1. seafoid says:

    “The Good Fight: Why Liberals –and Only Liberals–Can Win the War On Terror and Make America Great Again. ”

    I must read this book. I just finished “Generation Kill” about the Marine advance on Baghdad and want to follow up with a book about the logic of the war and one on how it went tits up afterwards.

    I suppose cheerleading the war prolly landed him the career he now has.
    Did Beinart ever apologise to all the soldiers?
    Did he ever read “Get your war on “?

    link to mnftiu.cc

    BTW I think America’s greatness has passed. Shock and awe didn’t cut it.

    • Danaa says:

      More than that – US troops casualties aside for a moment -did beinart – or Cohen – ever apologize to the countless thousands families of Iraqi victims of the US’s invasion and destruction of Iraq? did they realize – or have ever acknowledged – that this so-called “war” (really an imperial invasion) – inflicted horrible wounds on Iraqi society, wounds that may never heal, helping usher a “failed state’ that is so much worse than anything Saddam has ever Wrought? are they surprised in the least that most Iraqis believe they only lost from having their country, invaded, bombed, sectarianized, reduced to near-penury and basically destroyed? Will Bynart/Cohen/etc. take responsibility for having pushed for that which to all appearance is a serious war crime? do they realize now the utter horror of what they advocated?

      Or, are we to believe they were “naive”, “misguided liberals” whose zionism played no part in their advocacy? as Phil most ably notes in this post?

      More to the point – had we ever seen an acknowledgment of the suffering of the Iraqi people from either of these two personalities? and though “liberals’ they may profess to be, do not their actions/inactions indicate that zionism ate away their soul to such depth that really, they have little heart left for anyone but jews (their protestations to the contrary)? IOW, has not their membership in the zionist cult gobbled up a huge chunk of what real liberal sentiments they may have ever had? possibly to the point where, really, a dead Arab matter so much less that the spiritual suffering of a “fellow” Jew? yes, I know Beinart calls for listening to palestinian voices. How good of him to note the obvious. Well, I shouldn’t be mean and be glad for small steps, right?

      Beinart speaks well and writes well, so I don’t quibble with his eminent perch on The daily beast (unlike Alterman, who i still have no clue what made him more worthy of note – or publication – than a 1000 other first rate writers from the country of the US of A that is not limited to one side of the Mississippi river). What I do quibble with is his capacity for empathy with humans not of his tribe. he says he’s got it. I just don’t believe him – at least till he admits his complicity in a war crime, and makes an honest go of it.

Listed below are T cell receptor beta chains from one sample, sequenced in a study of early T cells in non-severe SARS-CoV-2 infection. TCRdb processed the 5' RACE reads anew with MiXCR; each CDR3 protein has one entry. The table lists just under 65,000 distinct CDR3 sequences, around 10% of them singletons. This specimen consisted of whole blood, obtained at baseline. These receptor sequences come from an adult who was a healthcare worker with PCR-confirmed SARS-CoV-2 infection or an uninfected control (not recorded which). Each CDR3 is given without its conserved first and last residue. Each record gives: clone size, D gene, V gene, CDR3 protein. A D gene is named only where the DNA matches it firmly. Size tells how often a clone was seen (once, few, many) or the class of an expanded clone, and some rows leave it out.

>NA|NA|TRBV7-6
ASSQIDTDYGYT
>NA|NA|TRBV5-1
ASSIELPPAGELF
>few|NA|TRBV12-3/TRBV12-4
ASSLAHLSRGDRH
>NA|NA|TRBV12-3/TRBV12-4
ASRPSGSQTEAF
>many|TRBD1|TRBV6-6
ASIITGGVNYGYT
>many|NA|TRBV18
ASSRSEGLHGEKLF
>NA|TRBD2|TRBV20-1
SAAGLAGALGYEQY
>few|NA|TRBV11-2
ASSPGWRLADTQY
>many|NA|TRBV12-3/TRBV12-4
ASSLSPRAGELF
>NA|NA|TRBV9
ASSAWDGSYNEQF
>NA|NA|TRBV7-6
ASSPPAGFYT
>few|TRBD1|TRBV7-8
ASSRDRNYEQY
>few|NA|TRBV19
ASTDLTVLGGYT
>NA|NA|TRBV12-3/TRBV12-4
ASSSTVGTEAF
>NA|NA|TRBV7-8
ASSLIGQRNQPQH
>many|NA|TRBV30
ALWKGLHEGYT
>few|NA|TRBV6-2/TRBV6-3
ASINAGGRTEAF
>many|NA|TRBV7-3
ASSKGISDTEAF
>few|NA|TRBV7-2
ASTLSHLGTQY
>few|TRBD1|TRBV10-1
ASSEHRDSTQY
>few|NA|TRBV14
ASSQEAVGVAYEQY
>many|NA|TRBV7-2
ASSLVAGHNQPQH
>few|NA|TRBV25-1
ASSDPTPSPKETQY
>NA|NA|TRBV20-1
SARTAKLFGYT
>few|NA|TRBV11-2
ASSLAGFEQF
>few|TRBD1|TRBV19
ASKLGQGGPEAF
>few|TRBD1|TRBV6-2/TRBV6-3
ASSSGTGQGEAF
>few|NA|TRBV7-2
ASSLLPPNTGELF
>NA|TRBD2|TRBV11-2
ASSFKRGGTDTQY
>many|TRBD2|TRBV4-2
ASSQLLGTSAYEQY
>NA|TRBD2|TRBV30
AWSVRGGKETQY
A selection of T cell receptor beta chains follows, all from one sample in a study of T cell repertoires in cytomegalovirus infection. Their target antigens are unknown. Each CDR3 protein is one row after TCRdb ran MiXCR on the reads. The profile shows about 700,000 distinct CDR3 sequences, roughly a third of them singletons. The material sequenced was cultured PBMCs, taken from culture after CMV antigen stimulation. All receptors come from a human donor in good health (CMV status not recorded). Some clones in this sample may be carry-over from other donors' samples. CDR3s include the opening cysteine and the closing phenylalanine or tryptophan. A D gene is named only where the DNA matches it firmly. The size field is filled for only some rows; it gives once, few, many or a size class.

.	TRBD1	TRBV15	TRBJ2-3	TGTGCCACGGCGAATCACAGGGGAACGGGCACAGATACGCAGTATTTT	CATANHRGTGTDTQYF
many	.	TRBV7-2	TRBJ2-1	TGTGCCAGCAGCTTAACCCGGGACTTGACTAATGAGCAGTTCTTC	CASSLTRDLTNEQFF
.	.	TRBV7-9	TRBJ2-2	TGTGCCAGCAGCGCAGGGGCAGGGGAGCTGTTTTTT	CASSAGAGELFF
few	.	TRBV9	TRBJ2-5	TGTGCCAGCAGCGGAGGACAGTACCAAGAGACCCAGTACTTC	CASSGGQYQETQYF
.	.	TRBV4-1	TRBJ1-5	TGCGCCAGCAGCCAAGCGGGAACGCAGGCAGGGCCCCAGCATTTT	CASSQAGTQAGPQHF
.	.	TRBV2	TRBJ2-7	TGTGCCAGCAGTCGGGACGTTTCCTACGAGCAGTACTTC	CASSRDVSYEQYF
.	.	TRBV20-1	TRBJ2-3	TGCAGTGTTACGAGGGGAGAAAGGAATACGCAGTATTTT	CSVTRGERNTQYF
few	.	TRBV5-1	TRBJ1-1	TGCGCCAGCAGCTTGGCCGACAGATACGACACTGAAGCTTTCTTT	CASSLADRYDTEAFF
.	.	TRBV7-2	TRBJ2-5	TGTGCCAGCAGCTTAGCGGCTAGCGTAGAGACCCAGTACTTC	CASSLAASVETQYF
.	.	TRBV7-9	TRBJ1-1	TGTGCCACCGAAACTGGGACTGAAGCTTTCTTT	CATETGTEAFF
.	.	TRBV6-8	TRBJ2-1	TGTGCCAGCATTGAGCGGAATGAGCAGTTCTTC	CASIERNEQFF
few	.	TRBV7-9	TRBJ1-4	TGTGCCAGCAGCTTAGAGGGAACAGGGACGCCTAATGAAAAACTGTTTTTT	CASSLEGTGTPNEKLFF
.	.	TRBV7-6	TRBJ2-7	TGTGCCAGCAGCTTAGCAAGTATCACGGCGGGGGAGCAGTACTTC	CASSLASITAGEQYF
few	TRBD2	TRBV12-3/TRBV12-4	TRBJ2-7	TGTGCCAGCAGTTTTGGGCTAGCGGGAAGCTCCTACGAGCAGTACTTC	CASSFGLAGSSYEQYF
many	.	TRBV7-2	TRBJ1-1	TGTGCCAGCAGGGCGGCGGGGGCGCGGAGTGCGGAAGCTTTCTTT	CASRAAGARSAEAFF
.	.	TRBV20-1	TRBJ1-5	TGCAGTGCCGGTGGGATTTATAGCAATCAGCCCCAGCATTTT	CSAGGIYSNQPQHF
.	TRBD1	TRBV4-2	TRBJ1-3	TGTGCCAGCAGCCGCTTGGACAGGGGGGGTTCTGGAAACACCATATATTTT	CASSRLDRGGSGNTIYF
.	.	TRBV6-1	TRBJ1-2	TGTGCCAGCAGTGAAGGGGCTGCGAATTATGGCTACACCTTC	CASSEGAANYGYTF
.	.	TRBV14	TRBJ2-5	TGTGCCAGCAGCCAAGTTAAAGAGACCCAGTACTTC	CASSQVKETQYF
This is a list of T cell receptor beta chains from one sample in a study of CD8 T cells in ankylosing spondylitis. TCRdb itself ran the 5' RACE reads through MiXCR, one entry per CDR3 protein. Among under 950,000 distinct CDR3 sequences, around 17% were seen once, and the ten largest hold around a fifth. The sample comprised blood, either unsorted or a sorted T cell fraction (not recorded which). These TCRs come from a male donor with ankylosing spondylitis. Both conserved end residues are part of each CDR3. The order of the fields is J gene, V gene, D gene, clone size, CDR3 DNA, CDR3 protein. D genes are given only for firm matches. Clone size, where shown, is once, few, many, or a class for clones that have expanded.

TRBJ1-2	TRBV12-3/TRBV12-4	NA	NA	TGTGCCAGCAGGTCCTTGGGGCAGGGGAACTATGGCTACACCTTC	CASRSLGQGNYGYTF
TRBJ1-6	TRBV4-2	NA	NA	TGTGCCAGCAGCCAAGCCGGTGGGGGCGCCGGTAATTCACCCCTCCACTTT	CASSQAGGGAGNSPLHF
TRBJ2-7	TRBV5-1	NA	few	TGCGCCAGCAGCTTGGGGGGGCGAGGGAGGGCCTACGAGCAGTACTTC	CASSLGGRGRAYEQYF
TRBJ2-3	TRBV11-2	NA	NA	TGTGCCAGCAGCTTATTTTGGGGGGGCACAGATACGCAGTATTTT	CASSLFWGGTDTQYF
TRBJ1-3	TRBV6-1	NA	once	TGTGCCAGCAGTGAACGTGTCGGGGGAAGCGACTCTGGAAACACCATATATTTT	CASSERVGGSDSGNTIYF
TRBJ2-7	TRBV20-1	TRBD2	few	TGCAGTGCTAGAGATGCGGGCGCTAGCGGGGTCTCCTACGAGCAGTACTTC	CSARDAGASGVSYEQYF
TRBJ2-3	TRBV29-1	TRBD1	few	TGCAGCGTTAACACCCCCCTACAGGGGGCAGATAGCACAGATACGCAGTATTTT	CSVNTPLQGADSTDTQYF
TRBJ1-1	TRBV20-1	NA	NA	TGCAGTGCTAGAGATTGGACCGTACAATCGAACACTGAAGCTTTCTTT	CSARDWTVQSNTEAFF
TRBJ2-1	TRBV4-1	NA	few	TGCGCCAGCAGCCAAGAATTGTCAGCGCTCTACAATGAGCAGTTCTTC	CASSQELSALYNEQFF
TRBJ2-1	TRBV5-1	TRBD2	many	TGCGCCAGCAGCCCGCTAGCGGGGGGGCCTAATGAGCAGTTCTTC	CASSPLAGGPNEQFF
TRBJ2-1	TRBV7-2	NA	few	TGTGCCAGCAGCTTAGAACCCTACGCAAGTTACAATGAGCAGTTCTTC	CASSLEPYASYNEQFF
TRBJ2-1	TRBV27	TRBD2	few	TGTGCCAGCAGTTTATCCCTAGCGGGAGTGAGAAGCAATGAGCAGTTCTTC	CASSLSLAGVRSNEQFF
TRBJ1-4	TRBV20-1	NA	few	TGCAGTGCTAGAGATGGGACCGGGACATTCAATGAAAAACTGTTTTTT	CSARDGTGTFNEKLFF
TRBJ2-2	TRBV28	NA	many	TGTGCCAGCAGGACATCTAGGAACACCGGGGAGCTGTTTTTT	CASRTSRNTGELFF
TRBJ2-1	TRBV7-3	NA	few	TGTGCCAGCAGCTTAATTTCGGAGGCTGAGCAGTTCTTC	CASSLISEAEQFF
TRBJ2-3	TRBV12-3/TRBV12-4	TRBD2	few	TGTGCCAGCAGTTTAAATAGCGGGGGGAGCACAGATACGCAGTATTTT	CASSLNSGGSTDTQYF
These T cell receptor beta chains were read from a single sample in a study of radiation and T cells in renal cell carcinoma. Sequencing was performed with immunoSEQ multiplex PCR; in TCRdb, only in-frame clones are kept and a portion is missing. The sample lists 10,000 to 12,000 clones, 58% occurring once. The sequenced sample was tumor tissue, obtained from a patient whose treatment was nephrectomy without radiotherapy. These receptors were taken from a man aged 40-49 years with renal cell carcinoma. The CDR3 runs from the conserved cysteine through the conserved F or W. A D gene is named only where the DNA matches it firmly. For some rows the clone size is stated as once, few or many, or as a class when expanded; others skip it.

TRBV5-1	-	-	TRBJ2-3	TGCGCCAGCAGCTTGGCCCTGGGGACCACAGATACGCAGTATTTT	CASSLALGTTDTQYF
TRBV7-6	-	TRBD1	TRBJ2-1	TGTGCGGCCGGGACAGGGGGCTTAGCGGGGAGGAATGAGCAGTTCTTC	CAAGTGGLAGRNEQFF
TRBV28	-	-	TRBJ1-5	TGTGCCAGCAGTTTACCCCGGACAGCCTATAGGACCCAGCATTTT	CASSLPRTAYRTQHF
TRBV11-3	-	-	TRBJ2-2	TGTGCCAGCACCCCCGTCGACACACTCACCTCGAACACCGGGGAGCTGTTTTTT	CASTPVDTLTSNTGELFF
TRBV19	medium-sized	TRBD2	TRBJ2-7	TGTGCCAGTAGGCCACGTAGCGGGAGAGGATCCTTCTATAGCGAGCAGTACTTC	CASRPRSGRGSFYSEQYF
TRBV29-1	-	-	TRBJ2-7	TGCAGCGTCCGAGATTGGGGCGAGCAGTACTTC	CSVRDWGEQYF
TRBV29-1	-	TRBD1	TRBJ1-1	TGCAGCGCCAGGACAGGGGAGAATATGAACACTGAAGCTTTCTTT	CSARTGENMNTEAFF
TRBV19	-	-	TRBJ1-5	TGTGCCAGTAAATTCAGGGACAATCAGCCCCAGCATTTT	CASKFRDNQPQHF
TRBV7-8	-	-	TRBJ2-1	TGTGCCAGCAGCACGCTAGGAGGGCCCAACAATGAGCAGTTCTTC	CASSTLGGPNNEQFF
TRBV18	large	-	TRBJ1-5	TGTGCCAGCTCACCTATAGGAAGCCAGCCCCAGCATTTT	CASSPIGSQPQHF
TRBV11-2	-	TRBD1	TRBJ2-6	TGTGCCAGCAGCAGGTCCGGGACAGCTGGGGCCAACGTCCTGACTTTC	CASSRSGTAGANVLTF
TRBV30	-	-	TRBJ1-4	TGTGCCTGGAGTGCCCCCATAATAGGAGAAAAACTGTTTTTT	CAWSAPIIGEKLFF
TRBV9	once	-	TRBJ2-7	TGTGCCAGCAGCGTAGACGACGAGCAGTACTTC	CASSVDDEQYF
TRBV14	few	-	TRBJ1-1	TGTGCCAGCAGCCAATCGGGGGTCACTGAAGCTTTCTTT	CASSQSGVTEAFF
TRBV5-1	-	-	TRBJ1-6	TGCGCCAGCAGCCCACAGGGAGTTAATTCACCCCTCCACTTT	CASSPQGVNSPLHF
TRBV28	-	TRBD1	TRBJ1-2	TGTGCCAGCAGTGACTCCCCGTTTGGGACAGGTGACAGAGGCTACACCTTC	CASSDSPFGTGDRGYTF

IMO, Zionism is the heart-eating daily beast, whether open or closed.

      And I know what M J Rosenberg – another excellent liberal zionist – will call me for saying that. Or not – since my first name is not Ali, so I get to say some things, and they’ll just chuck it up to disgrantled, intra-tribal musings.

    • Krauss says:

      Beinart is one of the few, Jonathan Chait is a noted pathologist who refused, people who made a complete and heartfelt mea culpa.

      I think Beinart by and large has grown to be a much more thoughtful man over this past decade. He realized that words have tremendous power and I think he had to grapple morally with the Iraq disaster, he was an influential voice in that invasion.
      And he did grapple with it.

      Note that on the latest Syria push he was far more skeptical. He’s a former neocon liberal ally who understood that words have consequences and unlike others, the previously mentioned Chait or Goldberg who both have refused to do a full mea culpa and still push for middle eastern wars(where Israel is a concern) – he has changed.

      I just wished there were more people who had the same moral capacity to change like Beinart.

      • Danaa says:

        Krauss, I know beinart did the Mia Culpa. Like several others. But what did he apologize for, basically? for having made a mistaken judgement? for being wrong? even for being blind?

        What I want to see is something beyond apology for poor judgement call. I want a full up acknowledgment that Iraq was a war crime in which upward of 460,ooo Iraqis dies horrible death (by the latest count) , millions were displaced and the country effectively divided and still suffering from daily bombings (In which the US is still culpable, even if it Saudi Arabia that pays the piper). I want an apology directed not at us in the US gallery, saying something like, oopsy, sorry, but something not only more heart felt, but directed at the ultimate victims – the Iraqi people.